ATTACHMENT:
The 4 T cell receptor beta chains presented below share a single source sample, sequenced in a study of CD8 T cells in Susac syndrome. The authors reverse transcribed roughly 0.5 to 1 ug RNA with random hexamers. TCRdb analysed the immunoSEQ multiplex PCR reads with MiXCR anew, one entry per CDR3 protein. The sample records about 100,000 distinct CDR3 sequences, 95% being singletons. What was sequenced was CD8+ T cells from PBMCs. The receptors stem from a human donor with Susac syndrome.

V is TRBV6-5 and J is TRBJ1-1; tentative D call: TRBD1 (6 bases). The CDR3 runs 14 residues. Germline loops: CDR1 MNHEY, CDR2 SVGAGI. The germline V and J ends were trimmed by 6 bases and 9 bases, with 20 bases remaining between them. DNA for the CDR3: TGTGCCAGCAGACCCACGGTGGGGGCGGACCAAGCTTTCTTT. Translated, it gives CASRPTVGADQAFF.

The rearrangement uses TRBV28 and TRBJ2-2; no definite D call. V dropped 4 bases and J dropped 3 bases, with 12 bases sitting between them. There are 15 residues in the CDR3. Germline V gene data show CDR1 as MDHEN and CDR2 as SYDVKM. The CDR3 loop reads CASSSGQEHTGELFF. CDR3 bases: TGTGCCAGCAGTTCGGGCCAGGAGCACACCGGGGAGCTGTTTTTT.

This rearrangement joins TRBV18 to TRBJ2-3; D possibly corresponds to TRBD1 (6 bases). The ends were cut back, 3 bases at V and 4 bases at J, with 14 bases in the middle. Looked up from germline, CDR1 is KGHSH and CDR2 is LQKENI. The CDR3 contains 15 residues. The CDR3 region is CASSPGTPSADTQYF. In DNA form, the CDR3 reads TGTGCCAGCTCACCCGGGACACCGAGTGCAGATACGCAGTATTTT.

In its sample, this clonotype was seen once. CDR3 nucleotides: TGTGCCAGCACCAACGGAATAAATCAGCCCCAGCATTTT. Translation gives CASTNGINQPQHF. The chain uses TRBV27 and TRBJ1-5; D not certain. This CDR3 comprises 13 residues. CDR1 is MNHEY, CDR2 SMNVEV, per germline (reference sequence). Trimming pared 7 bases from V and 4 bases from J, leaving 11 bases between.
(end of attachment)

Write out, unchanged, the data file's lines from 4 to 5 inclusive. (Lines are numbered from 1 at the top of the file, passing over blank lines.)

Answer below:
This rearrangement joins TRBV18 to TRBJ2-3; D possibly corresponds to TRBD1 (6 bases). The ends were cut back, 3 bases at V and 4 bases at J, with 14 bases in the middle. Looked up from germline, CDR1 is KGHSH and CDR2 is LQKENI. The CDR3 contains 15 residues. The CDR3 region is CASSPGTPSADTQYF. In DNA form, the CDR3 reads TGTGCCAGCTCACCCGGGACACCGAGTGCAGATACGCAGTATTTT.

In its sample, this clonotype was seen once. CDR3 nucleotides: TGTGCCAGCACCAACGGAATAAATCAGCCCCAGCATTTT. Translation gives CASTNGINQPQHF. The chain uses TRBV27 and TRBJ1-5; D not certain. This CDR3 comprises 13 residues. CDR1 is MNHEY, CDR2 SMNVEV, per germline (reference sequence). Trimming pared 7 bases from V and 4 bases from J, leaving 11 bases between.